Archive for January, 2018

Reasons to be Cheerful – Another Quarter of Above Average Performance from the James & George Collie Model Portfolios!

Tuesday, January 30th, 2018

5Q3 2017 Update
By Scott A. Middleton APFS BA (Hons)
Chartered Financial Planner

Comment

Once again, we have had another quarter of continued positive returns for equity investors with both UK and Global Equities moving strongly ahead. In contrast, Fixed interest investors have seen little return from corporate bonds and there was actually a small fall in the value of UK Gilts. However, the High Yield Bond sector did fare better.

Within the various equity sectors the most notable performances came from Japan, returning 7.19%, Asia Pacific Ex Japan returning 4.08% and Global Emerging Markets returning 3.90%.

This quarter marked a continuation of positive returns for most investors. After an extended period of positive returns, the question of profit taking versus continuing to expect further growth is in the minds of many investors, and we are setting out our current strategy within the context of this question throughout this update.

Investment cycles vary considerably in length from a matter of weeks to multi-decade cycles. The longest cycles can extend for more than 30 years and when these cycles change they can provide the highest level of risk and opportunity to investors.

When regulation was first brought into financial services in 1985 the most prominent warning introduced was to ensure investors were told that past performance was not a guide to future returns. Yet, more than 30 years later, the performance of an investment often remains the most significant determining factor in terms of selection.

The reason, in our opinion, is explained by the study of behavioural finance as people use their recent experience as the main basis for future expectations and current decision making. The longer the cycle, the higher the conviction, to the point where long cycles can make expectations so strong, that historical wisdom derived from experience becomes accepted as hard fact. The quote ‘It ain’t what you don’t know that gets you into trouble. It’s what you know for sure that just ain’t so’ captures the essence of this point and appears at the beginning of the film ‘The Big Short’.

It is our view that another long term cycle has ended, but that investors are likely to continue to have expectations based on the old cycle for some time, leading to lower returns than might be available from a fresh review and interpretation of the current position. As a consequence we are reducing the value of recent past performance in our considerations, looking at much longer historical periods and closely considering the current position and prospects based on factual information rather than inherited bias.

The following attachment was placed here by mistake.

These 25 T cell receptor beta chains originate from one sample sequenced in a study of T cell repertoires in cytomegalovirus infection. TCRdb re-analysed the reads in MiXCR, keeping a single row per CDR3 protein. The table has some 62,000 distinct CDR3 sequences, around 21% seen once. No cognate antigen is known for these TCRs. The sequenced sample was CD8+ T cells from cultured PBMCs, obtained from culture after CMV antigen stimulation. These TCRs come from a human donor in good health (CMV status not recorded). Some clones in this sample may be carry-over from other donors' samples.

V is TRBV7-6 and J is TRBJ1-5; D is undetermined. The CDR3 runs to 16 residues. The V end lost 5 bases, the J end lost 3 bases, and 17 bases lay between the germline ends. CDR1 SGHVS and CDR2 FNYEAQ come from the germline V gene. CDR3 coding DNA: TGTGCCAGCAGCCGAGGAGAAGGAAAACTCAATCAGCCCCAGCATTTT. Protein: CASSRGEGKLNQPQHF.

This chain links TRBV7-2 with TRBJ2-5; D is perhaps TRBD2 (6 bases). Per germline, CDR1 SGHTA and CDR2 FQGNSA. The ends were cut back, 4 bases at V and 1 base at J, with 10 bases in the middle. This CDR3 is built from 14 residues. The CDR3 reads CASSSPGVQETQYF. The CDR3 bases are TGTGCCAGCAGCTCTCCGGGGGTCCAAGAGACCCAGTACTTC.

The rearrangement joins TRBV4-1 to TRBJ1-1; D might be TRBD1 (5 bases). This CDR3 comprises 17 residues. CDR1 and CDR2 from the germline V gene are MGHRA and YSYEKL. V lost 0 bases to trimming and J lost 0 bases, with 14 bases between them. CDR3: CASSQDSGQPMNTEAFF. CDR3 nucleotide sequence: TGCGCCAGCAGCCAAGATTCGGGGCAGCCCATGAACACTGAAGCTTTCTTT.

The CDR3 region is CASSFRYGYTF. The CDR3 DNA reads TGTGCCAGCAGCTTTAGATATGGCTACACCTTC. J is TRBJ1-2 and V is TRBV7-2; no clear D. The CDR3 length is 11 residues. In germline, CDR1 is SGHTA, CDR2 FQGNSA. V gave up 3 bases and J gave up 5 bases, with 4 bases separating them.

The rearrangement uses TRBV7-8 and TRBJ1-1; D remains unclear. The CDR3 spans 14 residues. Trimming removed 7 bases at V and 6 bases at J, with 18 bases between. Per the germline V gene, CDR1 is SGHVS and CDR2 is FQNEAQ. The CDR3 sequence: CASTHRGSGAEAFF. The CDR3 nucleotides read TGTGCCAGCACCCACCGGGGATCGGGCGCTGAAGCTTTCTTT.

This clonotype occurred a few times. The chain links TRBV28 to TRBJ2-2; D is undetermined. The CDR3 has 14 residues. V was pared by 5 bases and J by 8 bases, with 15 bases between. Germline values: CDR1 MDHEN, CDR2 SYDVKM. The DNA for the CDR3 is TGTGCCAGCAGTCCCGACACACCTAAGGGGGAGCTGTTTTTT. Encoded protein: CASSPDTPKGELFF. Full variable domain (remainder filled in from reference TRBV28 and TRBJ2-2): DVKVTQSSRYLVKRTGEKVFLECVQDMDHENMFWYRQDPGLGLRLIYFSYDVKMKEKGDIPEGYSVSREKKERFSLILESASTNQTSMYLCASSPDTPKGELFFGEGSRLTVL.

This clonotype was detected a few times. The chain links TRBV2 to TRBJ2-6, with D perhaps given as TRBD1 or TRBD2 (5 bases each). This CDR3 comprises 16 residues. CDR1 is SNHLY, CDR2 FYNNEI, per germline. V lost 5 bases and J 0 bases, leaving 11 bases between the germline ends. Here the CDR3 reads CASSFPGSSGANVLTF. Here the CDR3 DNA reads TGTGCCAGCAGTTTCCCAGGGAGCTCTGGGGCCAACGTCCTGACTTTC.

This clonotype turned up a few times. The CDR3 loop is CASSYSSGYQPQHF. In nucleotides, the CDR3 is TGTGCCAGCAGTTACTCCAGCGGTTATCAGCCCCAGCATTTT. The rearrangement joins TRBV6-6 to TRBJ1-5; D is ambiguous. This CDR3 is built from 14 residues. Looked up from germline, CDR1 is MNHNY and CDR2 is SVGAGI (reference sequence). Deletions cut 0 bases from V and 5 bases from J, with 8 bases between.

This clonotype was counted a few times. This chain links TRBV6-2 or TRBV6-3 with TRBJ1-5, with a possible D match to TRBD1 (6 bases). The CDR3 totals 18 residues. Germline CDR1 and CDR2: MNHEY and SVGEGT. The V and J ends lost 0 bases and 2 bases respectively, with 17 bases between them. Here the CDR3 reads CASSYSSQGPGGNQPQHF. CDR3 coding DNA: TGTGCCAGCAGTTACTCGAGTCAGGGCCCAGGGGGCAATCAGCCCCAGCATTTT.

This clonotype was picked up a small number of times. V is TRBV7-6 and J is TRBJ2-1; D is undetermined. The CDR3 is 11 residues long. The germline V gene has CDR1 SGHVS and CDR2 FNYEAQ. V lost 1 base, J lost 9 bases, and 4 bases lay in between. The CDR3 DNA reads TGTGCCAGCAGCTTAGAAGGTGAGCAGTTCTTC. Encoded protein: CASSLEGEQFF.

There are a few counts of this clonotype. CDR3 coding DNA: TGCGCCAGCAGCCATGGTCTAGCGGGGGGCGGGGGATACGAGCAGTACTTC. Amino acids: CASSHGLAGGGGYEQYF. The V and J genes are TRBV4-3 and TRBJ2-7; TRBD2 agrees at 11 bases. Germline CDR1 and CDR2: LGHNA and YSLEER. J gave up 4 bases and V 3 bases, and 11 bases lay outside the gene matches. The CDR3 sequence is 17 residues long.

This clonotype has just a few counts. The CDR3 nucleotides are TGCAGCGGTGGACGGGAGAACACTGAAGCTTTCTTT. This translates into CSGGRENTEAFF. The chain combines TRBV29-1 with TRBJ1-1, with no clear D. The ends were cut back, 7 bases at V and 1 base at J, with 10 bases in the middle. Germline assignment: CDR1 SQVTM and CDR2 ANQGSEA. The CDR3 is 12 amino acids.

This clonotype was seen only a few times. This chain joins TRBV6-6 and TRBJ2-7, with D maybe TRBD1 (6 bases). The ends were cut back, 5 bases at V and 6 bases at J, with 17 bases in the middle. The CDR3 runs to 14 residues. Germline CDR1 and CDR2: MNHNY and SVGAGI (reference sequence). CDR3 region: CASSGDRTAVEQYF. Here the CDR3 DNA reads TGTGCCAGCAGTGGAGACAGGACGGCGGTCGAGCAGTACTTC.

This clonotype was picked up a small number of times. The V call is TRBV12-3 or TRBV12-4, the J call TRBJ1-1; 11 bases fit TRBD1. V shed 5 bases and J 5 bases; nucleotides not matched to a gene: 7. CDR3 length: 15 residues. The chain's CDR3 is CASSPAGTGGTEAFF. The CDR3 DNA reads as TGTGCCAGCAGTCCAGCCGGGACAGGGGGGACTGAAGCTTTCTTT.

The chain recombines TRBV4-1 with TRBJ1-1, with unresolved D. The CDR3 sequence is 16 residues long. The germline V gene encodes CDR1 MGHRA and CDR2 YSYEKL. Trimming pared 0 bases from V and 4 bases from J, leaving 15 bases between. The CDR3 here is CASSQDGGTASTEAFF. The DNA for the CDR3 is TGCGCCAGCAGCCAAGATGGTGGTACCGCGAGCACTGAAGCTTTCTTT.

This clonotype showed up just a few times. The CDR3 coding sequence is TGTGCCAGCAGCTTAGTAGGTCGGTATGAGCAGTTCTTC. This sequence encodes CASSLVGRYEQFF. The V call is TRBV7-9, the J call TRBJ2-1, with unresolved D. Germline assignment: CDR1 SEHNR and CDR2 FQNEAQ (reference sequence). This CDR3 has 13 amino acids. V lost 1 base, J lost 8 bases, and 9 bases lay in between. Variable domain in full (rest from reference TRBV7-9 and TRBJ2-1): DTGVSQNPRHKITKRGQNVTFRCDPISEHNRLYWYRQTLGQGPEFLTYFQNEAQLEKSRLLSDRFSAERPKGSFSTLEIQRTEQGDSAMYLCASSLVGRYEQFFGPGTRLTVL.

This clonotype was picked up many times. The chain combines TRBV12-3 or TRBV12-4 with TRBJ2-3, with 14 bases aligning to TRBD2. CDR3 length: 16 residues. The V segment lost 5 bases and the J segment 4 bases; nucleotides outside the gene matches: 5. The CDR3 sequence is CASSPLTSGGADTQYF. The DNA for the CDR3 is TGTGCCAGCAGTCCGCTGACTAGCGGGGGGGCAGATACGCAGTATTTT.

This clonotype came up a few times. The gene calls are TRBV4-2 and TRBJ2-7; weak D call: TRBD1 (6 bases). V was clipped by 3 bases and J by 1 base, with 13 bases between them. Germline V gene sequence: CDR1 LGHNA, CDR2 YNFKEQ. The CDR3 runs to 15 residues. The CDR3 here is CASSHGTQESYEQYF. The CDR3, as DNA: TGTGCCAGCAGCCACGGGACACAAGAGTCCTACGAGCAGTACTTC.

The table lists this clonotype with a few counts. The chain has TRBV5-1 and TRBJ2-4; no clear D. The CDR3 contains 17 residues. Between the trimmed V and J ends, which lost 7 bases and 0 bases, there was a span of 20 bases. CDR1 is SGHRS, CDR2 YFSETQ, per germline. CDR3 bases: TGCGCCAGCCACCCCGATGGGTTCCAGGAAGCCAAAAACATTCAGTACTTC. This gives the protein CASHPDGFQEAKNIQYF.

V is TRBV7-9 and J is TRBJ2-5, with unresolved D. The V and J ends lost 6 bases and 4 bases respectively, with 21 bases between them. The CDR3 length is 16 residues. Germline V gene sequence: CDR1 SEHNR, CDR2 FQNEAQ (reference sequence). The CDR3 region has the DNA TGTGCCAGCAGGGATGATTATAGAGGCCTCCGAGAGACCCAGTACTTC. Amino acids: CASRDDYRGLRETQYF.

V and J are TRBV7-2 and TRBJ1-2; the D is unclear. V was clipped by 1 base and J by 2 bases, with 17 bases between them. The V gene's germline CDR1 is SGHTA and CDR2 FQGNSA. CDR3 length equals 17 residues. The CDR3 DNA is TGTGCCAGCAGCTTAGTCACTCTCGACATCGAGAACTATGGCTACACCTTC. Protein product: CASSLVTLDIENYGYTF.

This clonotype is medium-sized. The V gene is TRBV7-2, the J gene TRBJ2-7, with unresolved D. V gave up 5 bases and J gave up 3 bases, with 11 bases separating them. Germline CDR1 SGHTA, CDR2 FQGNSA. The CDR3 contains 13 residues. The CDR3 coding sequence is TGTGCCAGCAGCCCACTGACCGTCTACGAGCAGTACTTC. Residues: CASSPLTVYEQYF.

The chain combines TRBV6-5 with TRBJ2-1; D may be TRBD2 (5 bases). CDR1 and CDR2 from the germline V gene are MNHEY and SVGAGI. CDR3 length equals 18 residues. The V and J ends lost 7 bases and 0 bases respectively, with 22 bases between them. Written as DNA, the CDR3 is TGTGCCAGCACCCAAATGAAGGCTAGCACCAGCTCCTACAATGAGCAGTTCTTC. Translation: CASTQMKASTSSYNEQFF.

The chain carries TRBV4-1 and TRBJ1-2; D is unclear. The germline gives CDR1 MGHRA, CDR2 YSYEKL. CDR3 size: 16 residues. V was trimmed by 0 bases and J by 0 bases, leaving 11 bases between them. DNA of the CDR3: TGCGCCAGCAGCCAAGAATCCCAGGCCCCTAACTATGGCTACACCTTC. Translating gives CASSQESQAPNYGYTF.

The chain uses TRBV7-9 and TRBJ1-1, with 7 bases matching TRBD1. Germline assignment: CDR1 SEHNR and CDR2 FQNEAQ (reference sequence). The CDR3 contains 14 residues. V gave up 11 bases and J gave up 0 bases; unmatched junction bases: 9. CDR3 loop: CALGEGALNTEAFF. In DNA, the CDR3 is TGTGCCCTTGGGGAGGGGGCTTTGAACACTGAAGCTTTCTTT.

The current bull (rising) market in equities has lasted 8.6 years to date, the previous bull markets since 1926, starting most recently, lasted 5.1 years, 12.8 years, 12.9 years, 2.5 years, 6.4 years, 13.9 years, 15.1 years and 3.7 years. The bear (falling) markets have lasted from 3 months to 2.8 years with the most recent two lasting 1.3 years and 2.1 years. This data suggests that the length of bull markets varies significantly and the current bull market is well within the range. Whilst the most recent bear markets have been towards the shorter end of the range the bull markets have been towards the longer end. Some investors are nervous that the current bull market has lasted longer than the previous cycle, but history suggests that this is not a relevant factor in determining when and if to take profits.

There is, however, a clear indication of danger within fixed interest markets at present, which we believe is being ignored in the same way as the warning signs mentioned previously in relation to the recent banking crisis.

The basic principle of investment is to invest money which is not required so as to provide greater spending power in the future. In order to be successful, the returns created must exceed inflation otherwise the spending power will be lower in the future. The current position is that fixed interest returns, particularly in gilts, are not likely to meet this basic fundamental requirement.

The problem is that fixed interest investments have enjoyed a favourable 30 year plus cycle and investors continue to have expectations based on the recent cycle. In addition, the investment community lacks professionals with experience of cycles where fixed interest returns have been disappointing. In fact, the recent cycle experience has been re-enforced with definitions of risk, which define fixed interest investments as low risk, as they generally only consider 20 years of data and disregard the fundamental lack of value which now exists.

To illustrate this, if a typical return from a fixed interest asset is 1.3%, but target inflation is 2% and inflation expectations are above 3%, risk appears high and the consideration of the historical strong returns, which caused the current position is an unhelpful distraction in determining asset allocation today. We are aware of this and will therefore continue to monitor these markets very closely.

In terms of equity markets the position appears more favourable than many commentators are reporting. Whilst valuations do appear quite high, historically there are a number of reasons to be optimistic that current levels are well supported and markets can continue to provide positive returns.